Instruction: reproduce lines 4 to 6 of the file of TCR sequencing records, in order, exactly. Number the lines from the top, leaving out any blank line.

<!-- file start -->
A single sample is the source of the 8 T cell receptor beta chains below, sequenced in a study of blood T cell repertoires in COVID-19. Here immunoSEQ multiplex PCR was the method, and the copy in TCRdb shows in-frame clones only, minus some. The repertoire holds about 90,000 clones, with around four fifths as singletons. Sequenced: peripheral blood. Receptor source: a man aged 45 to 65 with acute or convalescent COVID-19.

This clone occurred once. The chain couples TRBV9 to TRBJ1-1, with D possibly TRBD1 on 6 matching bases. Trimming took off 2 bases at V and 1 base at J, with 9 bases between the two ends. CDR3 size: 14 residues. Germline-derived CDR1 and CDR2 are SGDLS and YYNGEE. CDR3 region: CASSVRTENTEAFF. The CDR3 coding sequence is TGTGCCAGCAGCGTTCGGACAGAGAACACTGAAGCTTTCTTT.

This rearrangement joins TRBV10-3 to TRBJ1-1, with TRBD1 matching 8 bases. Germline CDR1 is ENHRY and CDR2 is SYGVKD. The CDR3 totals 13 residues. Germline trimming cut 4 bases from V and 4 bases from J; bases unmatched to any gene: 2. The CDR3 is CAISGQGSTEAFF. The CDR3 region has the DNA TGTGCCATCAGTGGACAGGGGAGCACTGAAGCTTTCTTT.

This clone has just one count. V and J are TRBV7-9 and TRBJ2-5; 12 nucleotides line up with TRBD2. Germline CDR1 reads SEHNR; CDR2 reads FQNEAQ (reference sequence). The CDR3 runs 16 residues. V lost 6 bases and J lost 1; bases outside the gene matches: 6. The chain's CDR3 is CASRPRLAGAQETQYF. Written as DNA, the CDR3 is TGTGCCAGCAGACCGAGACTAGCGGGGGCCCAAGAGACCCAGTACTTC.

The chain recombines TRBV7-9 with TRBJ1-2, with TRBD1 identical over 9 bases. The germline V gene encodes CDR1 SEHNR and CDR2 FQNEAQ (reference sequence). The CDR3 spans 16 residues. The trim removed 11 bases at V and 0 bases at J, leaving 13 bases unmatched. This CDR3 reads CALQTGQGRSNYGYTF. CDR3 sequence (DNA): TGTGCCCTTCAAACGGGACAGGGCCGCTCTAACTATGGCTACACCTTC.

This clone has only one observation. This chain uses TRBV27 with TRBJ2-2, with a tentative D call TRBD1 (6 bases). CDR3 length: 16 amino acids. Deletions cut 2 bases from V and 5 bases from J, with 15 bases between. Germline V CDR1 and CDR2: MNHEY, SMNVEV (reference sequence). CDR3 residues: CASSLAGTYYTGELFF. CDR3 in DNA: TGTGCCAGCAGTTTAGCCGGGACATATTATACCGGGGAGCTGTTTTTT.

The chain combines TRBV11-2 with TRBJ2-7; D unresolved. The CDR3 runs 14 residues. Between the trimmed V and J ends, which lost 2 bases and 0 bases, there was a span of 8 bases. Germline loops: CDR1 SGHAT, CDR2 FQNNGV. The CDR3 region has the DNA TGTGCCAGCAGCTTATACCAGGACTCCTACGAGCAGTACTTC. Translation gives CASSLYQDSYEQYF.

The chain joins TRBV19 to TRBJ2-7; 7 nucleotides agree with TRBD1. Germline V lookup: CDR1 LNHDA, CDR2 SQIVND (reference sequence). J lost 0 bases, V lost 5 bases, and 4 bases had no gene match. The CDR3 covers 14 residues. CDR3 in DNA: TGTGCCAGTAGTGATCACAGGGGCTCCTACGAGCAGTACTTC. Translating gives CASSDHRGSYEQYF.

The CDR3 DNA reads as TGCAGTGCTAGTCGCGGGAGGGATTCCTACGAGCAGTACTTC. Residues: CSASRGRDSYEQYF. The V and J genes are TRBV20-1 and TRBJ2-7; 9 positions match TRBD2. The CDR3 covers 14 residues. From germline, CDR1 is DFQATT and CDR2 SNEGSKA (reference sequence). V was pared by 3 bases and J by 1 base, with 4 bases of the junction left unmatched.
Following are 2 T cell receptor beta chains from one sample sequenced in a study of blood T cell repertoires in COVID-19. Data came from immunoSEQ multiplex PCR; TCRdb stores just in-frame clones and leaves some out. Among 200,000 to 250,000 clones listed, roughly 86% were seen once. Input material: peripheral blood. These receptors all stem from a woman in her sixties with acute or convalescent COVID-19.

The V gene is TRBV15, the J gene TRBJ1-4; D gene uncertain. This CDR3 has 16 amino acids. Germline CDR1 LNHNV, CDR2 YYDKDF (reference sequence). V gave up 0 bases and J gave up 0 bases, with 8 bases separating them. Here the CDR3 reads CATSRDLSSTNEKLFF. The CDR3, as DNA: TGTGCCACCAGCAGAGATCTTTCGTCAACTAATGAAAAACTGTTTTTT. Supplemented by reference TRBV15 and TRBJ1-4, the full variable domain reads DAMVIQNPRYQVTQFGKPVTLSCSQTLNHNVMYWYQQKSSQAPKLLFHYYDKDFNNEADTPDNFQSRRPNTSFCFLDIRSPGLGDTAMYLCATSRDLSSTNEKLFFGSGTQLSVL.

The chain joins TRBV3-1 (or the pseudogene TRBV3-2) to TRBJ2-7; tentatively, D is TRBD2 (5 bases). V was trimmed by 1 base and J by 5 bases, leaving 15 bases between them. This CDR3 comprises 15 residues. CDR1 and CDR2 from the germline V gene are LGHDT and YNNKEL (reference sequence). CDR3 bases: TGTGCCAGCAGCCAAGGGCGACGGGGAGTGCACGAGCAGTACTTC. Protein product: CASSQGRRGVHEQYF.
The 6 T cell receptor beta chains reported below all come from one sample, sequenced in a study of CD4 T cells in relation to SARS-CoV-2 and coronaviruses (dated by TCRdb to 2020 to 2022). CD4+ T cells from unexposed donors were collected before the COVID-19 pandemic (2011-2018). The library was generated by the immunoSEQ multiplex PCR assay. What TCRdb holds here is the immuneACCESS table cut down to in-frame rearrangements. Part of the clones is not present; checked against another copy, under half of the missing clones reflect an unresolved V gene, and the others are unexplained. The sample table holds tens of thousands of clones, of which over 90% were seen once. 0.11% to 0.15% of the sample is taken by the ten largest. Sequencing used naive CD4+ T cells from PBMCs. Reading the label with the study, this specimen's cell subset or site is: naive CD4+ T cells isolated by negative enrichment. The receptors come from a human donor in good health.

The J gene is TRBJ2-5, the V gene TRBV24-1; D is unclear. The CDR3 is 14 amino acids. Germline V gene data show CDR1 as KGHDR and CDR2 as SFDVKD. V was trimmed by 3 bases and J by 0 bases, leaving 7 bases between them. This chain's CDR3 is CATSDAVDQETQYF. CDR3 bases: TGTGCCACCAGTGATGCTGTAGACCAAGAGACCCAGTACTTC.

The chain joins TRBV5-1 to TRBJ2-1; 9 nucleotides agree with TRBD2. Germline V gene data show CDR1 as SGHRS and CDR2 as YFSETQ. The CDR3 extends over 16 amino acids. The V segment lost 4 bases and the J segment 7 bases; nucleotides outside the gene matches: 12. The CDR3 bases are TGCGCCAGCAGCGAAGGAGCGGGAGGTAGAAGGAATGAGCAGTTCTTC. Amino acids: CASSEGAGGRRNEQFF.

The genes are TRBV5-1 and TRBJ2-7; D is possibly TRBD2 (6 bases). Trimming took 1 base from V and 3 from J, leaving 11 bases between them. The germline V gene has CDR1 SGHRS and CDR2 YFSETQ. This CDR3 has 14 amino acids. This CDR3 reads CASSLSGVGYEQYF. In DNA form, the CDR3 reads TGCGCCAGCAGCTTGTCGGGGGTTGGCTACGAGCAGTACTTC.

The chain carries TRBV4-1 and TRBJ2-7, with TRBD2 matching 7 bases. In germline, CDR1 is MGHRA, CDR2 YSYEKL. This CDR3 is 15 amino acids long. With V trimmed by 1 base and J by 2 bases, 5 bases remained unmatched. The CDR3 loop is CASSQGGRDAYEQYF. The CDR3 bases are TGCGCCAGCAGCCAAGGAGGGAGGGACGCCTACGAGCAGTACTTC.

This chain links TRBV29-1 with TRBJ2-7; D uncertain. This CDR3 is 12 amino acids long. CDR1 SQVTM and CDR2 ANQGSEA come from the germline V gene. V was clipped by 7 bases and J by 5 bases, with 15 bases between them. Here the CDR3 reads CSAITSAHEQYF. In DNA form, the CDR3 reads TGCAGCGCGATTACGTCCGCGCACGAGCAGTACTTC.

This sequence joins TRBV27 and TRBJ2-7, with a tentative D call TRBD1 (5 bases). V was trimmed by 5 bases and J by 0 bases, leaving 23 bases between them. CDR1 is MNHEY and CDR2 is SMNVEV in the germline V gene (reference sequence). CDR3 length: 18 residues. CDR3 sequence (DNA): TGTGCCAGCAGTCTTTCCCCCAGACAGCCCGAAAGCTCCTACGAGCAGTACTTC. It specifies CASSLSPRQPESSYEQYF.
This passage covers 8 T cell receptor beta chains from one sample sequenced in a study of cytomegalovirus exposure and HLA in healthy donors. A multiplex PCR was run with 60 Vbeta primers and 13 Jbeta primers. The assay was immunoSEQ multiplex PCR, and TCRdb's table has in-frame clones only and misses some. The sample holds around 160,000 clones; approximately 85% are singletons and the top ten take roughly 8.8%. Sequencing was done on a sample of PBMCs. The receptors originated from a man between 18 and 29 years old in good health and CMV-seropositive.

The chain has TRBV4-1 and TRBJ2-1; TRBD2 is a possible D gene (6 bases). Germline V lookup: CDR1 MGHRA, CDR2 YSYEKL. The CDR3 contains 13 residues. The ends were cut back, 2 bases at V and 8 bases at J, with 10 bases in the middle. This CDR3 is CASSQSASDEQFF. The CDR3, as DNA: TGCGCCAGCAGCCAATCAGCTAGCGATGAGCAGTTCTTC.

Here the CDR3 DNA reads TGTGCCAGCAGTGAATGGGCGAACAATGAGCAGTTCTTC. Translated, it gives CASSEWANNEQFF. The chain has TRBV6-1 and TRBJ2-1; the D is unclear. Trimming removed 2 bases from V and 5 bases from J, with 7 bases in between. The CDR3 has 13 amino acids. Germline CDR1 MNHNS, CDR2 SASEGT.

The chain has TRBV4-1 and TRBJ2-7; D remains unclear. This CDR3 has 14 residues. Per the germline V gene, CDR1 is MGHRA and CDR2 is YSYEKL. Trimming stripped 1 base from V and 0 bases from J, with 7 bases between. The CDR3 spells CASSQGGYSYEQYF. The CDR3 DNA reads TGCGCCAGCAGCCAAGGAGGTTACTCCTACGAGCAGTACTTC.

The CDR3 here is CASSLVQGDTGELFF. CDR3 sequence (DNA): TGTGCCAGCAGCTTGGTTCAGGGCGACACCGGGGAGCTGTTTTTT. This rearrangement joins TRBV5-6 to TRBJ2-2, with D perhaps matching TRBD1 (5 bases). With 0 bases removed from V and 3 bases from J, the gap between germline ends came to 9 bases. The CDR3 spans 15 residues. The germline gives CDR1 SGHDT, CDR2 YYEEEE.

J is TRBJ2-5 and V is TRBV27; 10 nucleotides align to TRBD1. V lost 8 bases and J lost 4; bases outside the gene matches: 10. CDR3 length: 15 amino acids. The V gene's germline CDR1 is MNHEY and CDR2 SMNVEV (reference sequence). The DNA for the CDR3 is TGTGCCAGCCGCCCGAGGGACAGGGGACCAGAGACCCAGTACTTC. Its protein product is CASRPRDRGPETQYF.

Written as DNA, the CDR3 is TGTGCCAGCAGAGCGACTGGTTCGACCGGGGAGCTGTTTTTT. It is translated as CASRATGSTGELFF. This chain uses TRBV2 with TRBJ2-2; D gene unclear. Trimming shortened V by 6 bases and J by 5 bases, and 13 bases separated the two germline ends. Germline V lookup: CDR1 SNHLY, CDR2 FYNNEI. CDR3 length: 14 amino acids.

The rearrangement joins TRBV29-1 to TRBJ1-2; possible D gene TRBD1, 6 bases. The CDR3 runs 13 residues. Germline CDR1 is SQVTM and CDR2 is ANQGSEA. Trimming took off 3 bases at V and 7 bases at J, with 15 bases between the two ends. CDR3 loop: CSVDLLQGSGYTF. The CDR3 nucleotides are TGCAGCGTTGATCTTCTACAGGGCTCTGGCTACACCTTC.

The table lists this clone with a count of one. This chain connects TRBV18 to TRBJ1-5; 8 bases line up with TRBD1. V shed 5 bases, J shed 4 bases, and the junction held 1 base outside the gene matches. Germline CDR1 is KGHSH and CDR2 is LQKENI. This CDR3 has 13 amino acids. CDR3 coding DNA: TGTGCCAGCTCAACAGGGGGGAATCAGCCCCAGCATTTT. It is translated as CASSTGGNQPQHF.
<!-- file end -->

This clone has just one count. V and J are TRBV7-9 and TRBJ2-5; 12 nucleotides line up with TRBD2. Germline CDR1 reads SEHNR; CDR2 reads FQNEAQ (reference sequence). The CDR3 runs 16 residues. V lost 6 bases and J lost 1; bases outside the gene matches: 6. The chain's CDR3 is CASRPRLAGAQETQYF. Written as DNA, the CDR3 is TGTGCCAGCAGACCGAGACTAGCGGGGGCCCAAGAGACCCAGTACTTC.

The chain recombines TRBV7-9 with TRBJ1-2, with TRBD1 identical over 9 bases. The germline V gene encodes CDR1 SEHNR and CDR2 FQNEAQ (reference sequence). The CDR3 spans 16 residues. The trim removed 11 bases at V and 0 bases at J, leaving 13 bases unmatched. This CDR3 reads CALQTGQGRSNYGYTF. CDR3 sequence (DNA): TGTGCCCTTCAAACGGGACAGGGCCGCTCTAACTATGGCTACACCTTC.

This clone has only one observation. This chain uses TRBV27 with TRBJ2-2, with a tentative D call TRBD1 (6 bases). CDR3 length: 16 amino acids. Deletions cut 2 bases from V and 5 bases from J, with 15 bases between. Germline V CDR1 and CDR2: MNHEY, SMNVEV (reference sequence). CDR3 residues: CASSLAGTYYTGELFF. CDR3 in DNA: TGTGCCAGCAGTTTAGCCGGGACATATTATACCGGGGAGCTGTTTTTT.